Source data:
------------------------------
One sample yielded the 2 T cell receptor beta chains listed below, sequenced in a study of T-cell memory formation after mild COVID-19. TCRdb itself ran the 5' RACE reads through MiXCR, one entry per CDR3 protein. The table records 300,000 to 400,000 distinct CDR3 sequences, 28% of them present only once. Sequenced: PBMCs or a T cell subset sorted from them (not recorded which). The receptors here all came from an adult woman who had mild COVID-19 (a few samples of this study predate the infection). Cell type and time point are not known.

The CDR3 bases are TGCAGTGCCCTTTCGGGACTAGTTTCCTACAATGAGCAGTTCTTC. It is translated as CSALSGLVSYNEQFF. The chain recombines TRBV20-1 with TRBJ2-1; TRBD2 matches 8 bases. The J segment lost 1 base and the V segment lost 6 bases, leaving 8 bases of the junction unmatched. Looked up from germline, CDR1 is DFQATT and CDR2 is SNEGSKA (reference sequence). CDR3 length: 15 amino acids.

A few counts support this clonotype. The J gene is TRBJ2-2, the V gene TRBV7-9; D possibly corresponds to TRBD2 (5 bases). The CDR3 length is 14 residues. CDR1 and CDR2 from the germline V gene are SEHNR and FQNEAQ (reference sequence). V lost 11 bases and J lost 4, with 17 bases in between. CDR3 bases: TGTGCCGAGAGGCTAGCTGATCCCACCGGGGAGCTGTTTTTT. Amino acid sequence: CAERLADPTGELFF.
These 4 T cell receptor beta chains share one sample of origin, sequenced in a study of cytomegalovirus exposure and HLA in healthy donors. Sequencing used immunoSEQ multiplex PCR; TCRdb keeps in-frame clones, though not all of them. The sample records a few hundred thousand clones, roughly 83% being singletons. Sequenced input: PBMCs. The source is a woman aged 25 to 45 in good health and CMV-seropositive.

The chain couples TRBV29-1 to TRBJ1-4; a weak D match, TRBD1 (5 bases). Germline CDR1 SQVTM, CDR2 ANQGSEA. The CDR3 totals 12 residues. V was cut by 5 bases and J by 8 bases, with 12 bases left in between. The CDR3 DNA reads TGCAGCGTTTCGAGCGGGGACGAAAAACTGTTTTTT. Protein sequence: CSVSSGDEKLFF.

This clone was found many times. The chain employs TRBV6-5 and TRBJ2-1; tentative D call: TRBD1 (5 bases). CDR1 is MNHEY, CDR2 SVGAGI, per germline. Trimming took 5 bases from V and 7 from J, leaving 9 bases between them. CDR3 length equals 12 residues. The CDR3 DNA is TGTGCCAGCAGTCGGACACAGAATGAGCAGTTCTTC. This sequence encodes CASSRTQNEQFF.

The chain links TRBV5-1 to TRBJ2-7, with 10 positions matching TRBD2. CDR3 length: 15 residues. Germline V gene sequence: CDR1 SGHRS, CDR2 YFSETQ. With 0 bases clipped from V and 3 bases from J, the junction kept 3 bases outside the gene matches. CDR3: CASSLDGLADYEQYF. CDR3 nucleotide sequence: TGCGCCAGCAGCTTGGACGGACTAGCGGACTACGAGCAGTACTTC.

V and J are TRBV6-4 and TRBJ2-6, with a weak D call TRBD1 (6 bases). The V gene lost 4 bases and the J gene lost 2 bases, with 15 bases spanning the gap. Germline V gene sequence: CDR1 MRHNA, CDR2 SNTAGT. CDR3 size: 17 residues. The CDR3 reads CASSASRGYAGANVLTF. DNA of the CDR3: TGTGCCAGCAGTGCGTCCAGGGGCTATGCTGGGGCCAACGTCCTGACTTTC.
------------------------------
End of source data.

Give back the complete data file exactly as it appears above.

One sample yielded the 2 T cell receptor beta chains listed below, sequenced in a study of T-cell memory formation after mild COVID-19. TCRdb itself ran the 5' RACE reads through MiXCR, one entry per CDR3 protein. The table records 300,000 to 400,000 distinct CDR3 sequences, 28% of them present only once. Sequenced: PBMCs or a T cell subset sorted from them (not recorded which). The receptors here all came from an adult woman who had mild COVID-19 (a few samples of this study predate the infection). Cell type and time point are not known.

The CDR3 bases are TGCAGTGCCCTTTCGGGACTAGTTTCCTACAATGAGCAGTTCTTC. It is translated as CSALSGLVSYNEQFF. The chain recombines TRBV20-1 with TRBJ2-1; TRBD2 matches 8 bases. The J segment lost 1 base and the V segment lost 6 bases, leaving 8 bases of the junction unmatched. Looked up from germline, CDR1 is DFQATT and CDR2 is SNEGSKA (reference sequence). CDR3 length: 15 amino acids.

A few counts support this clonotype. The J gene is TRBJ2-2, the V gene TRBV7-9; D possibly corresponds to TRBD2 (5 bases). The CDR3 length is 14 residues. CDR1 and CDR2 from the germline V gene are SEHNR and FQNEAQ (reference sequence). V lost 11 bases and J lost 4, with 17 bases in between. CDR3 bases: TGTGCCGAGAGGCTAGCTGATCCCACCGGGGAGCTGTTTTTT. Amino acid sequence: CAERLADPTGELFF.
These 4 T cell receptor beta chains share one sample of origin, sequenced in a study of cytomegalovirus exposure and HLA in healthy donors. Sequencing used immunoSEQ multiplex PCR; TCRdb keeps in-frame clones, though not all of them. The sample records a few hundred thousand clones, roughly 83% being singletons. Sequenced input: PBMCs. The source is a woman aged 25 to 45 in good health and CMV-seropositive.

The chain couples TRBV29-1 to TRBJ1-4; a weak D match, TRBD1 (5 bases). Germline CDR1 SQVTM, CDR2 ANQGSEA. The CDR3 totals 12 residues. V was cut by 5 bases and J by 8 bases, with 12 bases left in between. The CDR3 DNA reads TGCAGCGTTTCGAGCGGGGACGAAAAACTGTTTTTT. Protein sequence: CSVSSGDEKLFF.

This clone was found many times. The chain employs TRBV6-5 and TRBJ2-1; tentative D call: TRBD1 (5 bases). CDR1 is MNHEY, CDR2 SVGAGI, per germline. Trimming took 5 bases from V and 7 from J, leaving 9 bases between them. CDR3 length equals 12 residues. The CDR3 DNA is TGTGCCAGCAGTCGGACACAGAATGAGCAGTTCTTC. This sequence encodes CASSRTQNEQFF.

The chain links TRBV5-1 to TRBJ2-7, with 10 positions matching TRBD2. CDR3 length: 15 residues. Germline V gene sequence: CDR1 SGHRS, CDR2 YFSETQ. With 0 bases clipped from V and 3 bases from J, the junction kept 3 bases outside the gene matches. CDR3: CASSLDGLADYEQYF. CDR3 nucleotide sequence: TGCGCCAGCAGCTTGGACGGACTAGCGGACTACGAGCAGTACTTC.

V and J are TRBV6-4 and TRBJ2-6, with a weak D call TRBD1 (6 bases). The V gene lost 4 bases and the J gene lost 2 bases, with 15 bases spanning the gap. Germline V gene sequence: CDR1 MRHNA, CDR2 SNTAGT. CDR3 size: 17 residues. The CDR3 reads CASSASRGYAGANVLTF. DNA of the CDR3: TGTGCCAGCAGTGCGTCCAGGGGCTATGCTGGGGCCAACGTCCTGACTTTC.